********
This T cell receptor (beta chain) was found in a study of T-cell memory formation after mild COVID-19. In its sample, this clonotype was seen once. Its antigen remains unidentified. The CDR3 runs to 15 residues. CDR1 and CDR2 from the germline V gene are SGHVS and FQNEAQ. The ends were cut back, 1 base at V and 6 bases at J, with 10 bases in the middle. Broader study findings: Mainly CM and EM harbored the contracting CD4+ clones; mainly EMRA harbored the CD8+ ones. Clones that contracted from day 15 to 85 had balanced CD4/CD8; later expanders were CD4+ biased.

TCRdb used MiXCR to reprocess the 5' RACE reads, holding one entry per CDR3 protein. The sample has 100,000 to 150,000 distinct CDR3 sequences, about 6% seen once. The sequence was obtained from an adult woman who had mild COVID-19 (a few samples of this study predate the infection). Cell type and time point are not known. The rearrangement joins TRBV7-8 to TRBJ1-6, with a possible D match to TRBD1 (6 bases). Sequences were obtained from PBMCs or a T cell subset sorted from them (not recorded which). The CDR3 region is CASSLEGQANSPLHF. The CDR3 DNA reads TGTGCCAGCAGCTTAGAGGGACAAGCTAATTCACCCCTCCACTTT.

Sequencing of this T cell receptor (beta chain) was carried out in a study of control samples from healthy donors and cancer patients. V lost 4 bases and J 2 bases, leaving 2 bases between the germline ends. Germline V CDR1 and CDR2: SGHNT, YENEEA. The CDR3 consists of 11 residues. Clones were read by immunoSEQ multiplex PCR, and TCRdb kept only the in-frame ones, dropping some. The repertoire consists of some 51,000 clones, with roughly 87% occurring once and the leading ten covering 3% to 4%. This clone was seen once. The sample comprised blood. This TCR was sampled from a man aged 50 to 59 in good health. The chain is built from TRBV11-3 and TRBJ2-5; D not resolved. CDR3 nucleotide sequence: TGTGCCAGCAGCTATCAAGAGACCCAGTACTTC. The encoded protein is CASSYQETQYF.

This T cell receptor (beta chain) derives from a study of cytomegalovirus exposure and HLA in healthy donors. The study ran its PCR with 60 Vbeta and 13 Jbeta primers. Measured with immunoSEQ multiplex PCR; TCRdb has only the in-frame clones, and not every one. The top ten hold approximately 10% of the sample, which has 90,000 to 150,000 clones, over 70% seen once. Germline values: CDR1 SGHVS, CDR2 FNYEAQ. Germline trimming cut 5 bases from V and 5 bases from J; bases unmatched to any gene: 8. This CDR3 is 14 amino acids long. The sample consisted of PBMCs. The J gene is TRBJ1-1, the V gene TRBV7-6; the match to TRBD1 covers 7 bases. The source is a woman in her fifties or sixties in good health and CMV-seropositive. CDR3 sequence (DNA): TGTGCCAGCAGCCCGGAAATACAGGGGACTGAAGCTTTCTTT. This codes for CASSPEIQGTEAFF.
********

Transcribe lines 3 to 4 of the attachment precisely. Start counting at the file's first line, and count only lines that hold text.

Sequencing of this T cell receptor (beta chain) was carried out in a study of control samples from healthy donors and cancer patients. V lost 4 bases and J 2 bases, leaving 2 bases between the germline ends. Germline V CDR1 and CDR2: SGHNT, YENEEA. The CDR3 consists of 11 residues. Clones were read by immunoSEQ multiplex PCR, and TCRdb kept only the in-frame ones, dropping some. The repertoire consists of some 51,000 clones, with roughly 87% occurring once and the leading ten covering 3% to 4%. This clone was seen once. The sample comprised blood. This TCR was sampled from a man aged 50 to 59 in good health. The chain is built from TRBV11-3 and TRBJ2-5; D not resolved. CDR3 nucleotide sequence: TGTGCCAGCAGCTATCAAGAGACCCAGTACTTC. The encoded protein is CASSYQETQYF.

This T cell receptor (beta chain) derives from a study of cytomegalovirus exposure and HLA in healthy donors. The study ran its PCR with 60 Vbeta and 13 Jbeta primers. Measured with immunoSEQ multiplex PCR; TCRdb has only the in-frame clones, and not every one. The top ten hold approximately 10% of the sample, which has 90,000 to 150,000 clones, over 70% seen once. Germline values: CDR1 SGHVS, CDR2 FNYEAQ. Germline trimming cut 5 bases from V and 5 bases from J; bases unmatched to any gene: 8. This CDR3 is 14 amino acids long. The sample consisted of PBMCs. The J gene is TRBJ1-1, the V gene TRBV7-6; the match to TRBD1 covers 7 bases. The source is a woman in her fifties or sixties in good health and CMV-seropositive. CDR3 sequence (DNA): TGTGCCAGCAGCCCGGAAATACAGGGGACTGAAGCTTTCTTT. This codes for CASSPEIQGTEAFF.